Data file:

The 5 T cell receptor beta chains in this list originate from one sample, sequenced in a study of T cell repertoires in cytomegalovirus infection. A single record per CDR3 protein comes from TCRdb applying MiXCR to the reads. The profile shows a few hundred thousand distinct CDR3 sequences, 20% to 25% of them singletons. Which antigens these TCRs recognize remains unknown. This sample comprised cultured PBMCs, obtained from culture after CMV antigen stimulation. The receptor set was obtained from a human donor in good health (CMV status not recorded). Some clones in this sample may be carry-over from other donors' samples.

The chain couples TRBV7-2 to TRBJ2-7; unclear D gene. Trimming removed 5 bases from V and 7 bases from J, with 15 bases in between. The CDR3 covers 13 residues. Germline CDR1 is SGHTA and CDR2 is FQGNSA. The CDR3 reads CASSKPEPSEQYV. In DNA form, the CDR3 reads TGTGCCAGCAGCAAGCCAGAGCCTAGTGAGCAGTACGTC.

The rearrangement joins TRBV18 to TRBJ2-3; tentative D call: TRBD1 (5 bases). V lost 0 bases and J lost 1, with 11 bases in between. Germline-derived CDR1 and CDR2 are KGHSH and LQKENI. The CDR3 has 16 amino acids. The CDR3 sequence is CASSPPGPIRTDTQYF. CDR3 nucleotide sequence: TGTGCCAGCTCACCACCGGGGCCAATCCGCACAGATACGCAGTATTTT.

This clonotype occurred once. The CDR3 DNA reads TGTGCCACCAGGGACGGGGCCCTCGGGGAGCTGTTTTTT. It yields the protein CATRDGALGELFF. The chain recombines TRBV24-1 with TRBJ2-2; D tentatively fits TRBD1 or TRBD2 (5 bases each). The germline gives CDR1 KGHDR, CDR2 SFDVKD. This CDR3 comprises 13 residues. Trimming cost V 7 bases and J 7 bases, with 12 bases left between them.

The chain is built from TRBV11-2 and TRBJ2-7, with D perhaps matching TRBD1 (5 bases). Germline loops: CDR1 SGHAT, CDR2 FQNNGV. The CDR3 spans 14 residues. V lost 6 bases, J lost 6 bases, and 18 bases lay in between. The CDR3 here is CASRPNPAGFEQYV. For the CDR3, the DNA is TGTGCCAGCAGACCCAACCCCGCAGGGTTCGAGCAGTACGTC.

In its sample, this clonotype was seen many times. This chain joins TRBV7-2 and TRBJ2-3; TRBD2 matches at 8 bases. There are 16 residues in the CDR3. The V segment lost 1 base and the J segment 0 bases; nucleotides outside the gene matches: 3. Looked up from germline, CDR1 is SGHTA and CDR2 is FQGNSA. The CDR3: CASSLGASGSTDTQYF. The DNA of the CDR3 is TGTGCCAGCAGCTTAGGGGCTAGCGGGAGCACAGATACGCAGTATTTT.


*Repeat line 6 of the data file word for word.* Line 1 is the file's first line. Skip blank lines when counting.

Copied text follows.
In its sample, this clonotype was seen many times. This chain joins TRBV7-2 and TRBJ2-3; TRBD2 matches at 8 bases. There are 16 residues in the CDR3. The V segment lost 1 base and the J segment 0 bases; nucleotides outside the gene matches: 3. Looked up from germline, CDR1 is SGHTA and CDR2 is FQGNSA. The CDR3: CASSLGASGSTDTQYF. The DNA of the CDR3 is TGTGCCAGCAGCTTAGGGGCTAGCGGGAGCACAGATACGCAGTATTTT.